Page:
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    Archive for May 26th, 2014




    Ransomware continues to make waves, especially with the rise of file-encrypting ransomware like CryptoLocker. However, we are seeing yet another alarming development for this malware: it is now targeting mobile devices.

    Reveton Makes a Comeback

    In early May, it was reported that this mobile ransomware was the product of the Reveton gang. Reveton was one of the many cybercrime groups that spread police ransomware, which hit Europe and the U.S. and consequently spread to the other parts of the world.

    It now appears that these cybercrime groups have decided to include mobile users in their intended victims. Our earlier efforts  resulted in some of those behind these attacks being arrested, but not all of these cybercriminals are now behind bars – and some have expanded their efforts into mobile malware.

    This is detected as ANDROIDOS_LOCKER.A and can be downloaded through a specific URL. The domain contains words like “video” and “porn,” which can give an idea of how users wound up on the site.

    The malware will monitor the screen activity when a device is active or running. Based on the analysis of its code, it tries to put its UI on top of the screen when the device is unlocked. People will not be able to uninstall the malicious app by traditional uninstall means as one would normally do because the system or even the AV UI is always “covered” by the malware’s UI.

    It also tries to connect to several URLs that are its command-and-control servers. These are currently inaccessible. However, one URL was found to display pornographic content.  The ransomware appears to be capable of sending information to these C&C servers albeit a limited function because it only has few permissions.

    These URLs are hosted in two IP addresses located in the U.S. and in the Netherlands. Further analysis reveals that these IP addresses also host other malicious URLs, though not related to this particular malware.

    The Continued Migration to Mobile and Best Practices

    Over the last couple of years, “desktop” malware have continued to make their way to mobile endpoints. We reported last March that we encountered Bitcoin-mining malware that targets Android devices. To avoid these threats, we strongly suggest that you disable your device’s ability to install apps from sources outside of Google Play and double check the developer of the app you want to download and be very meticulous of the app reviews to verify apps’ legitimacy.

    This setting can be found under Security in the system settings of Android devices. On-device security solutions (like Trend Micro Mobile Security) provide an additional layer of protection that detects even threats which arrive outside of authorized app stores.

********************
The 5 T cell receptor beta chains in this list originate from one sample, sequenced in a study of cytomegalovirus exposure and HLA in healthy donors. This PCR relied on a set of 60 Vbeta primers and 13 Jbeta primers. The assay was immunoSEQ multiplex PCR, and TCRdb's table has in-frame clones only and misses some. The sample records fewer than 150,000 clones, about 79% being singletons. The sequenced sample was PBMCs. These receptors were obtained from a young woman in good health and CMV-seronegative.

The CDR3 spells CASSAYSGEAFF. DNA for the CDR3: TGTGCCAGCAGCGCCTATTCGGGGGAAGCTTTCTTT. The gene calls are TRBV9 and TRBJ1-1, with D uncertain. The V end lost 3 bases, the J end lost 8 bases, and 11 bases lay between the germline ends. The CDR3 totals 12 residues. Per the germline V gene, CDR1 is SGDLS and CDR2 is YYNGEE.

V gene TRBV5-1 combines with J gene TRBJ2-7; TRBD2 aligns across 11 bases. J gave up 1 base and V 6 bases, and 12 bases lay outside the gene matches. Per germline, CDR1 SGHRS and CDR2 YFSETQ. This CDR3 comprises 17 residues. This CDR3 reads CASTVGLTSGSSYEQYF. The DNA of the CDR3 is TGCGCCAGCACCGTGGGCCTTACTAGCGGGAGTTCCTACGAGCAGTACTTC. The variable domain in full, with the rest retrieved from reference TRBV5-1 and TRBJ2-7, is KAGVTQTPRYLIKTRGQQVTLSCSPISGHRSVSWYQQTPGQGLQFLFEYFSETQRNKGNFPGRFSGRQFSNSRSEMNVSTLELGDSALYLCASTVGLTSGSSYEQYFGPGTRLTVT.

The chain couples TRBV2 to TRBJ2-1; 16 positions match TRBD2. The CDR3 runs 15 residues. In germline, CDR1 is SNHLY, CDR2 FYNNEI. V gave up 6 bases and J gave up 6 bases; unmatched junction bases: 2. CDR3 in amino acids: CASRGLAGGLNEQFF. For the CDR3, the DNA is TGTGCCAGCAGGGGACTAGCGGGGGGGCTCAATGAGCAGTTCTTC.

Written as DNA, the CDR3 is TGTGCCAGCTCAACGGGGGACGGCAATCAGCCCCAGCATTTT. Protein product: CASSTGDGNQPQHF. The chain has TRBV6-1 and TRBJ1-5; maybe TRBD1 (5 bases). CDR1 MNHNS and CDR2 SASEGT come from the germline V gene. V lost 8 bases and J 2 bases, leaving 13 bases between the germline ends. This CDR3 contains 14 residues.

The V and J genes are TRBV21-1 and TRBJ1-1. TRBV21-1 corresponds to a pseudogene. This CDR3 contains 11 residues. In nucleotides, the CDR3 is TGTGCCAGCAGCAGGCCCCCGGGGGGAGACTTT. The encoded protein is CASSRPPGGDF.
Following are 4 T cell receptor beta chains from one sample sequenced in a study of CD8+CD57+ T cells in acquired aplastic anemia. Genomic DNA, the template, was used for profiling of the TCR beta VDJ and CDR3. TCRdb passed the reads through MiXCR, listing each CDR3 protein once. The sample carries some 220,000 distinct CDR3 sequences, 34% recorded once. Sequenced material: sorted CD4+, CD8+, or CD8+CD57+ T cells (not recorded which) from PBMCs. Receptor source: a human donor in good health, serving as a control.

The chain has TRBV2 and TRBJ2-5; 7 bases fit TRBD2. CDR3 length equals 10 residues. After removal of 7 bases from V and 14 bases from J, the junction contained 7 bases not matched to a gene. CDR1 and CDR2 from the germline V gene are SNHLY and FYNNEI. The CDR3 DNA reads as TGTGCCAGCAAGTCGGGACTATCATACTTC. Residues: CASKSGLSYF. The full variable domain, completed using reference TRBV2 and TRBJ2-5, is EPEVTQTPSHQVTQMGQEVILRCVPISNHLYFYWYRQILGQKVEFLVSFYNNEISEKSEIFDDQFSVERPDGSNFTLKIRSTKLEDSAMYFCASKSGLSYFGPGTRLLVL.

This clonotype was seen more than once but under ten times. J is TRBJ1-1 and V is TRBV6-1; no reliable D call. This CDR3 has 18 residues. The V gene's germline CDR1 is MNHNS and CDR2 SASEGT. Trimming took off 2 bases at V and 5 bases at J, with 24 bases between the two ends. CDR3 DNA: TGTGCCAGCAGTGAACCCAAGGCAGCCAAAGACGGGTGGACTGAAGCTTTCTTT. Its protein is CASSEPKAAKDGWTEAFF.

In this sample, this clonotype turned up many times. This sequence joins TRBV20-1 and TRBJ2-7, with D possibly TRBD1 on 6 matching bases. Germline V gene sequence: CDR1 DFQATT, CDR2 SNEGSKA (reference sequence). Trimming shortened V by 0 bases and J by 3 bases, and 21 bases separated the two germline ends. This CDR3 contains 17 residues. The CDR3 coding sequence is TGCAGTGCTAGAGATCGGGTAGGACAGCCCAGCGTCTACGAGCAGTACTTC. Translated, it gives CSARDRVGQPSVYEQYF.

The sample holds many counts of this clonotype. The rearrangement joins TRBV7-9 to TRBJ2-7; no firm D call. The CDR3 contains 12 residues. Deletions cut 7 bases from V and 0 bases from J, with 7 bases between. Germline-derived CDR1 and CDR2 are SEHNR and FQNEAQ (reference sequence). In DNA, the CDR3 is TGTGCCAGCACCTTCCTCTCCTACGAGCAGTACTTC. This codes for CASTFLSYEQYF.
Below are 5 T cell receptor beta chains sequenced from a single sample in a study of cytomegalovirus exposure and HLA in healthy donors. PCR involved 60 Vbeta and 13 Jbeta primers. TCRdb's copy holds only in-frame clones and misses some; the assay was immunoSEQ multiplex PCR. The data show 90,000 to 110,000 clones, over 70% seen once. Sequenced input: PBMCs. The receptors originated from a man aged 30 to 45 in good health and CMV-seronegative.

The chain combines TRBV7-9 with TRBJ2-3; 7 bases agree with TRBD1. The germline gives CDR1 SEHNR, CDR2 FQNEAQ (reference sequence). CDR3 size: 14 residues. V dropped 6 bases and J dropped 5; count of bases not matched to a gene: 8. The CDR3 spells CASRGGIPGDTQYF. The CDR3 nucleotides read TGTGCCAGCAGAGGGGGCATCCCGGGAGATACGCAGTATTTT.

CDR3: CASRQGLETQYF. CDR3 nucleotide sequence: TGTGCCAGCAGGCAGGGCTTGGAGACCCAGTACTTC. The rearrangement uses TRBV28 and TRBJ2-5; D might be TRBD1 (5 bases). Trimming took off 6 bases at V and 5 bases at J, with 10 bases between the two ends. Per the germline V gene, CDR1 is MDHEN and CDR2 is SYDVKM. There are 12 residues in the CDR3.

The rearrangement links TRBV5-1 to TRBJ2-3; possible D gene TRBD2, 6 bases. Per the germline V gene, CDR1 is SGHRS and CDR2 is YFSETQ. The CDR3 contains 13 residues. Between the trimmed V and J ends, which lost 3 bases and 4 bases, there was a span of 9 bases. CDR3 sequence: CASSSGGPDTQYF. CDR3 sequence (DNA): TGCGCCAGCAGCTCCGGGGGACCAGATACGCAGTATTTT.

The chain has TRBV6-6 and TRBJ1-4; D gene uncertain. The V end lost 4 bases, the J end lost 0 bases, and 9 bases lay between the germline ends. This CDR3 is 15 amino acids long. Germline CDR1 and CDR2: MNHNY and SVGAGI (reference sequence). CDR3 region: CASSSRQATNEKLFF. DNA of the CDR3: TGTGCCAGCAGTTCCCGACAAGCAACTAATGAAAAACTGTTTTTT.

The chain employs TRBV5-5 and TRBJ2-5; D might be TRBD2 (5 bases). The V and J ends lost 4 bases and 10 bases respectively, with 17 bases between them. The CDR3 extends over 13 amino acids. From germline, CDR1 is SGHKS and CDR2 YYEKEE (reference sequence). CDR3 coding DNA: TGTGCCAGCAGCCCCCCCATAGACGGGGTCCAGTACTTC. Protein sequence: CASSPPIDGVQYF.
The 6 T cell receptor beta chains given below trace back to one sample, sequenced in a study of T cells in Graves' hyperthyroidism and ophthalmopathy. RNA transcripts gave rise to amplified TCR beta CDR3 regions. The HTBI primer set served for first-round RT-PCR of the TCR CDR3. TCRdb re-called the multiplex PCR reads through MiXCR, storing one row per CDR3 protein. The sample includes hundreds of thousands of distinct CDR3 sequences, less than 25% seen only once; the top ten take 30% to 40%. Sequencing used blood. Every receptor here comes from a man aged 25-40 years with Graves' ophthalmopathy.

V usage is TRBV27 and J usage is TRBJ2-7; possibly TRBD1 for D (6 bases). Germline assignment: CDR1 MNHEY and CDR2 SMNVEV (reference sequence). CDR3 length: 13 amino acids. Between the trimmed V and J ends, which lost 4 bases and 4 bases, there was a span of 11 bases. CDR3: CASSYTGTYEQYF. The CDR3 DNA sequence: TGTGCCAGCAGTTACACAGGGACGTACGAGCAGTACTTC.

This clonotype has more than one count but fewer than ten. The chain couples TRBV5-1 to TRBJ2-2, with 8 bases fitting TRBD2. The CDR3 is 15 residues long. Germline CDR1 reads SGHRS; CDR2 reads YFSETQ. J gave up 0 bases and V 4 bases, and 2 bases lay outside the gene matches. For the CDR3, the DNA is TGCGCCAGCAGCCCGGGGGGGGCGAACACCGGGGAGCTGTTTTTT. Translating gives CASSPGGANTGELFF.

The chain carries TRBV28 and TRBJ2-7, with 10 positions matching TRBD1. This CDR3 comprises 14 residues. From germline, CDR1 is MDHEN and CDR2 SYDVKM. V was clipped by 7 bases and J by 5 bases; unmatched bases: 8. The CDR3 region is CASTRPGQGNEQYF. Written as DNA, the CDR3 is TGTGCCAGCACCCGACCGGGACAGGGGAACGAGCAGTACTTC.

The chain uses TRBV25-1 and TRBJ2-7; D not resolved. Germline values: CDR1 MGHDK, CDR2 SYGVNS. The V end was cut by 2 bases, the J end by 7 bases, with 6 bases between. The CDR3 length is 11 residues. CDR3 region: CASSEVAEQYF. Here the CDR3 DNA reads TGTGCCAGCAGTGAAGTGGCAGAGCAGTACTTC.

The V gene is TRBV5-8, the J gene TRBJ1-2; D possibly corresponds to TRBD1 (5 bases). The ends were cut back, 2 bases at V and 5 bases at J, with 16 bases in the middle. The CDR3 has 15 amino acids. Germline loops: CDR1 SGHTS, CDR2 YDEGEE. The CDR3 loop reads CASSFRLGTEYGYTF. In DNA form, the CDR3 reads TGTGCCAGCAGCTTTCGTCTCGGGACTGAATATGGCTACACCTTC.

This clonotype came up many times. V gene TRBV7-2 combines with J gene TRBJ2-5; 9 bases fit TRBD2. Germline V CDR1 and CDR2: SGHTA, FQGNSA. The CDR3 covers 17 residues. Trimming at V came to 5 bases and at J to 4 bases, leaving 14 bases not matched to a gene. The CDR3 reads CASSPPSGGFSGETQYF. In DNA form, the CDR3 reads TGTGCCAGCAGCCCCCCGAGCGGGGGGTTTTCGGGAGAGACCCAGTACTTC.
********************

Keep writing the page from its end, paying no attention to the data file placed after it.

With additional analysis from Yang Yang and Paul Pajares

     



    Earlier this week the US government announced the arrest of more than 100 individuals linked to the Blackshades remote access Trojan (RAT). While most of those arrested were merely users of this RAT, the arrests included its co-creator, a 24-year-old Swede named Alex Yücel. Also arrested was a 23-year-old American named Brendan Johnston, who was involved in marketing the RAT to various hacker forums and provided support to “customers”.

    Blackshades was sold as a toolkit, which was used to create the actual malware, detected as WORM_SWISYN.SM. The actual capabilities of the malware itself are fairly similar to other RATs: it can steal keystrokes and passwords, launch denial-of-service attacks, and download and run malware onto the affected system. It can also be configured by the attacker to spread via USB drives, if desired.

    Blackshades, however, is particularly infamous for being used by would-be stalkers and other such unsavory elements to spy on women. Blackshades allows the remote attacker to turn on the victim PC’s microphone and/or webcam. It’s not the first malware family to include this behavior, but it appears to be one of Blackshade’s most commonly used “features”.

    140521comment01

    Figure 1. The Blackshades remote access trojan’s UI

    The scale of the arrests—rarely have so many cybercriminals been arrested in one go—is entirely due to Blackshades’ ease of use. It was easy to acquire; it had its own easily accessible website with its own domain (now seized by the FBI).

    There were relatively few barriers to entry— in contrast with, say, the Russian underground, where it is not always easy to earn the trust of would-be sellers of malware. The damage the users of Blackshades caused was real, but that was not necessarily because they were particularly skillful.

    This was both good and bad. The relative lack of skill (and caution) by Blackshades users not only meant that law enforcement was able to apprehend them, but it also means that the barriers to entry are sufficiently low that anyone can now be a cybercriminal should one want to do so.

    This case should serve as a warning to all would-be low level cybercriminals: law enforcement has the capability and willingness to go after cybercriminals of all capabilities and skills, and you are not too far from the long arms of the law.

    Trend Micro protects users from this threat by detecting the created RATs, as well as blocking the main site that sold Blackshades.

     

     
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